*To report negative side effects associated with taking SUBOXONE Sublingual Film, please call 1-877-782-6966. You are encouraged to report negative side effects of prescription drugs to the FDA. Visit www.fda.gov/medwatch or call 1-800-FDA-1088.
- Cami J, Farre M. (2003). Mechanisms of disease: drug addiction. N Engl J Med, 349:975-986
- Leshner AI. (1997). Addiction is a brain disease, and it matters. Science, 278:45-47
- World Health Organization. (2004). United Nations Office on Drugs and Crime, Joint United Nations Programme on HIV/AIDS. Position paper. Substitution maintenance therapy in the management of opioid dependence and HIV/AIDS prevention. Accessed July 23, 2013 at http://www.who.int/substance_abuse/publications/en/PositionPaper_English.pdf
- Substance Abuse and Mental Health Services Administration. (September 2010). Treatment Episode Data Set: Characteristics of Substance Abuse Treatment Admissions Reporting Primary Abuse of Prescription Pain Relievers: 1998 and 2008. Accessed July 23, 2013 at http://www.oas.samhsa.gov/2k10/230b/230bPainRelvr2k10Web.pdf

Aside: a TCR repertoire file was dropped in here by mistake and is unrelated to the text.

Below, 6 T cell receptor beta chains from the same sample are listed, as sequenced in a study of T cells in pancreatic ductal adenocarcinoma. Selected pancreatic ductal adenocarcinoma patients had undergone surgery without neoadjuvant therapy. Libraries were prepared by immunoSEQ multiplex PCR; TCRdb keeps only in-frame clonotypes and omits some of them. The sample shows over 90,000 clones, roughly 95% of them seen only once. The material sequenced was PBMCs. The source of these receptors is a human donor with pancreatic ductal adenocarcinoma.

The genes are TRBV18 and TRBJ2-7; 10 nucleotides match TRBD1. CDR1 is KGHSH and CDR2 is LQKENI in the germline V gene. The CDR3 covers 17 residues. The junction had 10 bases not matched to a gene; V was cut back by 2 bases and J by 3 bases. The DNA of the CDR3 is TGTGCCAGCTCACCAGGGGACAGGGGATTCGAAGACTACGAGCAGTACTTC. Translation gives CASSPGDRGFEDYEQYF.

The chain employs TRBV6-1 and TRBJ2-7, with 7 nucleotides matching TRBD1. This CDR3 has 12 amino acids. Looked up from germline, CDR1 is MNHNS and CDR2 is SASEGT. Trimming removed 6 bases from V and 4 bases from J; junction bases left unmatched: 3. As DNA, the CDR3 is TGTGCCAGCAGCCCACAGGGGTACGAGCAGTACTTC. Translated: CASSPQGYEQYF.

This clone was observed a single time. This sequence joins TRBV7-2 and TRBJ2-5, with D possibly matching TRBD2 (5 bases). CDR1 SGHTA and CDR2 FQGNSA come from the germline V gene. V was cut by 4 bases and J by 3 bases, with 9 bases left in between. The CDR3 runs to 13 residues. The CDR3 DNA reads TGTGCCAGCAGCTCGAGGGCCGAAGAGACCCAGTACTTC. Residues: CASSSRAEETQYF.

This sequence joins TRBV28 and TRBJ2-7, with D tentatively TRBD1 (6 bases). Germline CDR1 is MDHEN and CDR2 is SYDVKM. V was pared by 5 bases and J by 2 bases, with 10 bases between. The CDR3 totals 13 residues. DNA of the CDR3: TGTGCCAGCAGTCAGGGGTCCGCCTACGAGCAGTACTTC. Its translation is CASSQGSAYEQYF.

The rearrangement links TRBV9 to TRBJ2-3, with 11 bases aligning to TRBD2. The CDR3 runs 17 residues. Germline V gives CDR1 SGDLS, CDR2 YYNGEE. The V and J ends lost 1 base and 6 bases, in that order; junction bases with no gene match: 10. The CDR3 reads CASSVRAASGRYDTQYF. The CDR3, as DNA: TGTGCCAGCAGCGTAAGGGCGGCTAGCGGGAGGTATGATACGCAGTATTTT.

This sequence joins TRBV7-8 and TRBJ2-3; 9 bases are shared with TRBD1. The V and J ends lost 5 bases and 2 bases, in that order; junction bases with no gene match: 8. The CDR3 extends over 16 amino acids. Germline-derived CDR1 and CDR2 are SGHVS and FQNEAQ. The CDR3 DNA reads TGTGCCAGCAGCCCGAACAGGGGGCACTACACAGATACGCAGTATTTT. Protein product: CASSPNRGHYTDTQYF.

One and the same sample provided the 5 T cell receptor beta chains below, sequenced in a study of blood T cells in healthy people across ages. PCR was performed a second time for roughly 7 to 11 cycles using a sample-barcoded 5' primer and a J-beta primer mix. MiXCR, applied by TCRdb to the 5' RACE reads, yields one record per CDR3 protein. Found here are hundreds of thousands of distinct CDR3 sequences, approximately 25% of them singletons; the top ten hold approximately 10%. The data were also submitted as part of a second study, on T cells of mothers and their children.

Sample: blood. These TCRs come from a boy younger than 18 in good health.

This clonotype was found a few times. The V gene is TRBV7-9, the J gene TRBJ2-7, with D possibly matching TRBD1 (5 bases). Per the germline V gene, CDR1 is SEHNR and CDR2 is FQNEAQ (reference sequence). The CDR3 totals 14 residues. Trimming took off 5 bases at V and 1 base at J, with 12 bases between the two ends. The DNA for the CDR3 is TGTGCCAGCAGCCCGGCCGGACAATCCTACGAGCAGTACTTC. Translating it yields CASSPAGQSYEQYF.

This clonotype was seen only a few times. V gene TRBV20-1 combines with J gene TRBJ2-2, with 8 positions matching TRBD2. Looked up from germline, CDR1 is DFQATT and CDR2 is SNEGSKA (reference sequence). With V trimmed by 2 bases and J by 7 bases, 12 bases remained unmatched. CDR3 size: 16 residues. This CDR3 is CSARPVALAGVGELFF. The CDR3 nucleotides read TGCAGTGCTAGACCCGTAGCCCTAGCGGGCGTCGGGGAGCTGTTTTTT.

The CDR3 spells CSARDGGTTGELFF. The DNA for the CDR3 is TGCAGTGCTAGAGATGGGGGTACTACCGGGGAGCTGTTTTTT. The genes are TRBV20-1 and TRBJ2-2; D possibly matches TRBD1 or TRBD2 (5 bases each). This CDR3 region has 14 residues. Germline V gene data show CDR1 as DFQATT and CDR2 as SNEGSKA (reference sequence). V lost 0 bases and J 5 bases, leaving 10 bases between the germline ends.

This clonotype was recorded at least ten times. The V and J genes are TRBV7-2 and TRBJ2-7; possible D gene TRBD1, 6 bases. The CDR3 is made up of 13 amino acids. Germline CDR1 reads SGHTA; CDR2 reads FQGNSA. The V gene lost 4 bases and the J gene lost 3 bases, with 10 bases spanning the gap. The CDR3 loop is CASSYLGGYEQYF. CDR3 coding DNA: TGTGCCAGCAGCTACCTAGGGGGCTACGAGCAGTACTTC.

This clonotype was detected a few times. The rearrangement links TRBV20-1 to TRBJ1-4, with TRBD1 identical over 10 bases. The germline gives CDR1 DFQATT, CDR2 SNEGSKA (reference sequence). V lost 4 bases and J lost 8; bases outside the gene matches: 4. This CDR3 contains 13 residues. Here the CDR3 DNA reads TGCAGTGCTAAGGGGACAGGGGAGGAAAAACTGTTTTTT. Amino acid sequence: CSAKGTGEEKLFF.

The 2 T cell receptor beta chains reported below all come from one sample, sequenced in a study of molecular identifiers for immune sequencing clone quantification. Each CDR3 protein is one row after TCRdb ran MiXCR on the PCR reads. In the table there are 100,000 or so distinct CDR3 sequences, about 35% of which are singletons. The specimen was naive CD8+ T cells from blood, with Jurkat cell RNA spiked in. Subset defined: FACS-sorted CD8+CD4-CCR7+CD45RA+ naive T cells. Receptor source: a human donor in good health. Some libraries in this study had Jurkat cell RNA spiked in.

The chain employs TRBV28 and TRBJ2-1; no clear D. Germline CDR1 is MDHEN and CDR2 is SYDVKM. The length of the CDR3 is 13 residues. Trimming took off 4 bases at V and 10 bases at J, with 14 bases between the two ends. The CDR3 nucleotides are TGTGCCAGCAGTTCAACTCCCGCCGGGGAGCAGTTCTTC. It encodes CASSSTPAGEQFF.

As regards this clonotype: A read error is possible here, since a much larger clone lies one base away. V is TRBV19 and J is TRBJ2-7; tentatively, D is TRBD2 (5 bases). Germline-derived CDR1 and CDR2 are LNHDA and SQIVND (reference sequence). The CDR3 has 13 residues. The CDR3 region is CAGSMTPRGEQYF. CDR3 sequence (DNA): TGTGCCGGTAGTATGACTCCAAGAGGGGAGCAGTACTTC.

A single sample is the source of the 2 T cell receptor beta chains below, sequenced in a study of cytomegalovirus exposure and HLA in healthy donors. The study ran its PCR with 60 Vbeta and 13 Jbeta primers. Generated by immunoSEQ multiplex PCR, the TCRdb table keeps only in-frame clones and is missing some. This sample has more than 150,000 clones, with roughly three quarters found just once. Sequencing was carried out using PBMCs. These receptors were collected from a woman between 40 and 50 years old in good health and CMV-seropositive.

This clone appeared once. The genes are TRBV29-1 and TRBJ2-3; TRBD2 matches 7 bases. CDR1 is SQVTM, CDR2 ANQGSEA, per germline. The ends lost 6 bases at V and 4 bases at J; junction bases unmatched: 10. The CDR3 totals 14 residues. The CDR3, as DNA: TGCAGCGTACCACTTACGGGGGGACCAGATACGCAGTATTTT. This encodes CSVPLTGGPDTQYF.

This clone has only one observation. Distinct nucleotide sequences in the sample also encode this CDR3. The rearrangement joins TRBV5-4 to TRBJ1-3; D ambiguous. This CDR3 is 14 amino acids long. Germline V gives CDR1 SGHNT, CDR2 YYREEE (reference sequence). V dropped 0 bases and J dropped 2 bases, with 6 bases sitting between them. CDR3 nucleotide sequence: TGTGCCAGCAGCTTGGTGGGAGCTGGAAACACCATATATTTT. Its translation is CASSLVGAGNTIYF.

- Data on file. Reckitt Benckiser Pharmaceuticals, Inc.
- Substance Abuse and Mental Health Services Administration, Results from the 2010 National Survey on Drug Use and Health: Summary of National Findings, NSDUH Series H-41, HHS Publication No. (SMA) 11-4658. Rockville, MD: Substance Abuse and Mental Health Services Administration, 2011.
* Primary care, internal medicine and family medicine physicians who were not Drug Addiction Treatment Act
(DATA) 2000 certified.
† More than 1,000 adults ages 26-49 (“adults”) were surveyed between January 2-7, 2013 and 200 non-
DATA 2000 certified primary care doctors (“doctors”) were surveyed between March 13-22, 2013.
Alana Rockland, Biosector 2
Alice Sofield, Biosector 2